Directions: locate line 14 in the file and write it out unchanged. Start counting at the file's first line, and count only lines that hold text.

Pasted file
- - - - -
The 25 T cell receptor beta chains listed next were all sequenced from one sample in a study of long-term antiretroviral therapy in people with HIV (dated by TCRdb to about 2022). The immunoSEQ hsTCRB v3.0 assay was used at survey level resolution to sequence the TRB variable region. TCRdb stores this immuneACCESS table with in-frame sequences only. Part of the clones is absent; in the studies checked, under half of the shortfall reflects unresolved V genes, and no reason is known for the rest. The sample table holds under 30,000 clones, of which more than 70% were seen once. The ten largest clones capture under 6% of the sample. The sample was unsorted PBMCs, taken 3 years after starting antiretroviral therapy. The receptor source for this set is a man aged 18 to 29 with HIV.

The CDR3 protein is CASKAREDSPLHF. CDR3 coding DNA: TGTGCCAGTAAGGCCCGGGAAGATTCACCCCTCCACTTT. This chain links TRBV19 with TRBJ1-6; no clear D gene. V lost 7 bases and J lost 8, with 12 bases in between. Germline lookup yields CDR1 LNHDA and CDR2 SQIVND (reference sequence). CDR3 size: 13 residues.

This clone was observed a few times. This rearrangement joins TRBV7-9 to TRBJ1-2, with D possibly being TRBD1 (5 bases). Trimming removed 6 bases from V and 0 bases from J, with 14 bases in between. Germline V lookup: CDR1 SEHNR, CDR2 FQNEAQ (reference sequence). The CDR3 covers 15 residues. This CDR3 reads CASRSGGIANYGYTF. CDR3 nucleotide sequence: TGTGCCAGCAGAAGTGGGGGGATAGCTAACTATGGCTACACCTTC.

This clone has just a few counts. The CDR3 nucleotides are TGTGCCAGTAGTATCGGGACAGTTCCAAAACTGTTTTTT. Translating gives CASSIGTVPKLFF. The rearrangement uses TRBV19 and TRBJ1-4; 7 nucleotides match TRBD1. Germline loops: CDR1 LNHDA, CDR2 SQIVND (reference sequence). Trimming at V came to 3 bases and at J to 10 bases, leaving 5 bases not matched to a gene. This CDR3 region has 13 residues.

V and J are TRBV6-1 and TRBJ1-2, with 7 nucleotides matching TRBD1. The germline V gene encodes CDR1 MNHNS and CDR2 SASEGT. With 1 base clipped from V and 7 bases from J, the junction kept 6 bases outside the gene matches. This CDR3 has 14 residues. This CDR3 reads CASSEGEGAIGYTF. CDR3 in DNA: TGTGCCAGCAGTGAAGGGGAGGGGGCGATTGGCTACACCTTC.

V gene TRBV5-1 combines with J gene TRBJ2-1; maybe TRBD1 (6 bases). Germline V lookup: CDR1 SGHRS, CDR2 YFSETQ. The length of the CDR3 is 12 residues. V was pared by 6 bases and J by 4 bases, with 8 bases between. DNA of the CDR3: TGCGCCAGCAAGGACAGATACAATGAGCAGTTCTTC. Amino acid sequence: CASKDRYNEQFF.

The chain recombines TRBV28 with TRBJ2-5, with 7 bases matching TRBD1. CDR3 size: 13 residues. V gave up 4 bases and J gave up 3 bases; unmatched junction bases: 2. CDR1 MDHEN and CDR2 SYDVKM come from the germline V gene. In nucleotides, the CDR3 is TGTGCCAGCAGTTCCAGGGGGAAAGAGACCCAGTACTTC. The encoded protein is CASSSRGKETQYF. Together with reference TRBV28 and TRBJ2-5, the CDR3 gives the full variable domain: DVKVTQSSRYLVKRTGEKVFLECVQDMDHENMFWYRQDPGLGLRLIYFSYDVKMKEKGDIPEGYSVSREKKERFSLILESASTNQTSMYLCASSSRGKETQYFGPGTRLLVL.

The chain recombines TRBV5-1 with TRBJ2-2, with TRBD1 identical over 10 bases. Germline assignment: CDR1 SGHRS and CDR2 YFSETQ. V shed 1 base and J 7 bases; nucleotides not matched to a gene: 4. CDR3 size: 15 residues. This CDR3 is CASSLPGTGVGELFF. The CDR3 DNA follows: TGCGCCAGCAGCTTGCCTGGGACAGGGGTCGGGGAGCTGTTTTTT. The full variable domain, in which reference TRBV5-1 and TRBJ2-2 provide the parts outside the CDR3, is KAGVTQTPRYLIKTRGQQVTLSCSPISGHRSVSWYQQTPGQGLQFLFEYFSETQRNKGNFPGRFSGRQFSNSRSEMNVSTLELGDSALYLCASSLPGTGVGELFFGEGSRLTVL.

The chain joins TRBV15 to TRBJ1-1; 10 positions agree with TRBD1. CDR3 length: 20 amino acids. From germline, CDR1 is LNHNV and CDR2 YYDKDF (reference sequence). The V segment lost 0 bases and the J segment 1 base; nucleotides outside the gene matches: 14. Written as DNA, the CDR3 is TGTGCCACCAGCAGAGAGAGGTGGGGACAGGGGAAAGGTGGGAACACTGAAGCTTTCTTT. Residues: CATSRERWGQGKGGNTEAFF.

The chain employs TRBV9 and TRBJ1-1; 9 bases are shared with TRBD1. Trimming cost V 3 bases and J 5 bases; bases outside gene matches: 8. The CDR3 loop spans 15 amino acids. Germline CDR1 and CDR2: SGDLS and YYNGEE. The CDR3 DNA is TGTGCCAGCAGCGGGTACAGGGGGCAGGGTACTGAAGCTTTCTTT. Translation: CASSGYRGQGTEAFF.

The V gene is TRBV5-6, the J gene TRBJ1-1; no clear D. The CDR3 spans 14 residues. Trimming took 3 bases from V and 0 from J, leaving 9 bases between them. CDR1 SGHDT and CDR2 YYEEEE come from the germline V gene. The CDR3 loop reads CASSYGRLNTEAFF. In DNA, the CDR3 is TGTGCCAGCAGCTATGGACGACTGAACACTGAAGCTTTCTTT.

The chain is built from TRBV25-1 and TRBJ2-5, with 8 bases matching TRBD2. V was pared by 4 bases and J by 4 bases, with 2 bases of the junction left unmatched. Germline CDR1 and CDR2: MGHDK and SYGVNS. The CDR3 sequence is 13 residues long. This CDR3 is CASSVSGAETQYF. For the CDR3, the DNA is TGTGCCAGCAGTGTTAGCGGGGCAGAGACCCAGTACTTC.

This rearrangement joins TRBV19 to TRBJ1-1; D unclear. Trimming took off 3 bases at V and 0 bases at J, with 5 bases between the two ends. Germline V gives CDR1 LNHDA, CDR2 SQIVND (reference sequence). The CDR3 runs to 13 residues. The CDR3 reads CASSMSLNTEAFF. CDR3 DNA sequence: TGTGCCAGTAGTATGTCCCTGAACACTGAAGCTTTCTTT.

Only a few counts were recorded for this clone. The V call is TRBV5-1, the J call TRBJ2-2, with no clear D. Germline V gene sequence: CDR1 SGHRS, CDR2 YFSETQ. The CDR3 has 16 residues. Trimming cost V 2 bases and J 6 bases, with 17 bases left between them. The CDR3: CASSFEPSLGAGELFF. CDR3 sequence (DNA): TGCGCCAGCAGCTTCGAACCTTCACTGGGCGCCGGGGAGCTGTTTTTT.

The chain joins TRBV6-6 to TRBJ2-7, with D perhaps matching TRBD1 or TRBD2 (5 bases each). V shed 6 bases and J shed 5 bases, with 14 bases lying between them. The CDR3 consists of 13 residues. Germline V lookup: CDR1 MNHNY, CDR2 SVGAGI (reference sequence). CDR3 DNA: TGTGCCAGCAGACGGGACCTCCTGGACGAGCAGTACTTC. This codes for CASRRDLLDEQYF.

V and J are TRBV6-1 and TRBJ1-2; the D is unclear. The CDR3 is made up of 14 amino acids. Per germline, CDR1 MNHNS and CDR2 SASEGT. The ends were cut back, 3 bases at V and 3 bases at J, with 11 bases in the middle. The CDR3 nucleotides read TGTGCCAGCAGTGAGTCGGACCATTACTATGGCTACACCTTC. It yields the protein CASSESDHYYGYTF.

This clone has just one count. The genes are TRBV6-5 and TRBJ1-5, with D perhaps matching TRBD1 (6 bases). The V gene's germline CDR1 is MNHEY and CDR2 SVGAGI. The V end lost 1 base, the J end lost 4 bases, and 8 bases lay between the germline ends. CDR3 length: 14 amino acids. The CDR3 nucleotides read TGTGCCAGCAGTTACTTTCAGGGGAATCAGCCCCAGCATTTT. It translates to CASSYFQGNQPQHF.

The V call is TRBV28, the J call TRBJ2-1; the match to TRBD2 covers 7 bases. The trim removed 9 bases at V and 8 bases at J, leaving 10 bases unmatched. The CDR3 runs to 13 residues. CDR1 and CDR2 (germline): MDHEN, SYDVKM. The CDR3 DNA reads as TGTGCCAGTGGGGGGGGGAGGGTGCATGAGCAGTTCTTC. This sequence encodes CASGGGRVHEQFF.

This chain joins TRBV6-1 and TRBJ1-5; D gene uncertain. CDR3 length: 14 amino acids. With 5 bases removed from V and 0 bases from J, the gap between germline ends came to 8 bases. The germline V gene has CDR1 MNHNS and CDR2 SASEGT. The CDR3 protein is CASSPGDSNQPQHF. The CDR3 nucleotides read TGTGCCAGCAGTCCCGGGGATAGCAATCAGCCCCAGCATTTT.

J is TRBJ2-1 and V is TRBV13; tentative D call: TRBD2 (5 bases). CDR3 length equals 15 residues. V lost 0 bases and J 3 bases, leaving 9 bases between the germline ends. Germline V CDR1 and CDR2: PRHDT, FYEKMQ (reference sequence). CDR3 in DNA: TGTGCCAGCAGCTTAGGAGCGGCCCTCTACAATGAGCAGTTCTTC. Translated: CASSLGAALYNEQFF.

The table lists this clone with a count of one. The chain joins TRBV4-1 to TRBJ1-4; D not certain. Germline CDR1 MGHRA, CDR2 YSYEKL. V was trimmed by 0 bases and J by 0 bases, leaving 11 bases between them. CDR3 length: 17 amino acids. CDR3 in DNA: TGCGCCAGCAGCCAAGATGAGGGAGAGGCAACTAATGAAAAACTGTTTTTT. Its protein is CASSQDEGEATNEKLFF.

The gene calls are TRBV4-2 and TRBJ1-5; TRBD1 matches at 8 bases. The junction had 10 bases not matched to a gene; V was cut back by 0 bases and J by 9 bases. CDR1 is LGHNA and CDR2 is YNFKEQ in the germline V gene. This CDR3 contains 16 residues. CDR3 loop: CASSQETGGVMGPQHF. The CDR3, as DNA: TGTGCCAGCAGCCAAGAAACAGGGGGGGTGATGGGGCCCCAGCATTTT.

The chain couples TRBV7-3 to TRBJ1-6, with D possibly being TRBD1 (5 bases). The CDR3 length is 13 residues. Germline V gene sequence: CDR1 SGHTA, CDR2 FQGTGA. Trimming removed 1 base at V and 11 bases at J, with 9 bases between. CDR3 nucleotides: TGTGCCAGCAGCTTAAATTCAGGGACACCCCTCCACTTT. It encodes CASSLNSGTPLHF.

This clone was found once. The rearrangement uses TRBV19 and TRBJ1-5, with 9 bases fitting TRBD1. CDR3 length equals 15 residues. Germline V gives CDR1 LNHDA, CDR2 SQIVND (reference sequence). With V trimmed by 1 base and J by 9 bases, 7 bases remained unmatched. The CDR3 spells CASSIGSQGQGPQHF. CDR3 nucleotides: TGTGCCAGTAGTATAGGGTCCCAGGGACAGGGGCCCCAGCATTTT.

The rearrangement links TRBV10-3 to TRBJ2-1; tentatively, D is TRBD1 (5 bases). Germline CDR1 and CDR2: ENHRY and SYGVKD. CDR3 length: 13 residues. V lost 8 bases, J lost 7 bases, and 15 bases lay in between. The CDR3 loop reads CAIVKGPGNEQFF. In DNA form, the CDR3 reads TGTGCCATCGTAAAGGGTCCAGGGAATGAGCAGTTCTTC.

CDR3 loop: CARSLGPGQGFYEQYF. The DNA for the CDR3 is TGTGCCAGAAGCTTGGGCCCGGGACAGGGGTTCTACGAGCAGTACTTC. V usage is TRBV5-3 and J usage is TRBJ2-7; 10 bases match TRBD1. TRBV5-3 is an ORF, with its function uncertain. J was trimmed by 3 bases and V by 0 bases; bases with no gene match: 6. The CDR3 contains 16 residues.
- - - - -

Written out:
Only a few counts were recorded for this clone. The V call is TRBV5-1, the J call TRBJ2-2, with no clear D. Germline V gene sequence: CDR1 SGHRS, CDR2 YFSETQ. The CDR3 has 16 residues. Trimming cost V 2 bases and J 6 bases, with 17 bases left between them. The CDR3: CASSFEPSLGAGELFF. CDR3 sequence (DNA): TGCGCCAGCAGCTTCGAACCTTCACTGGGCGCCGGGGAGCTGTTTTTT.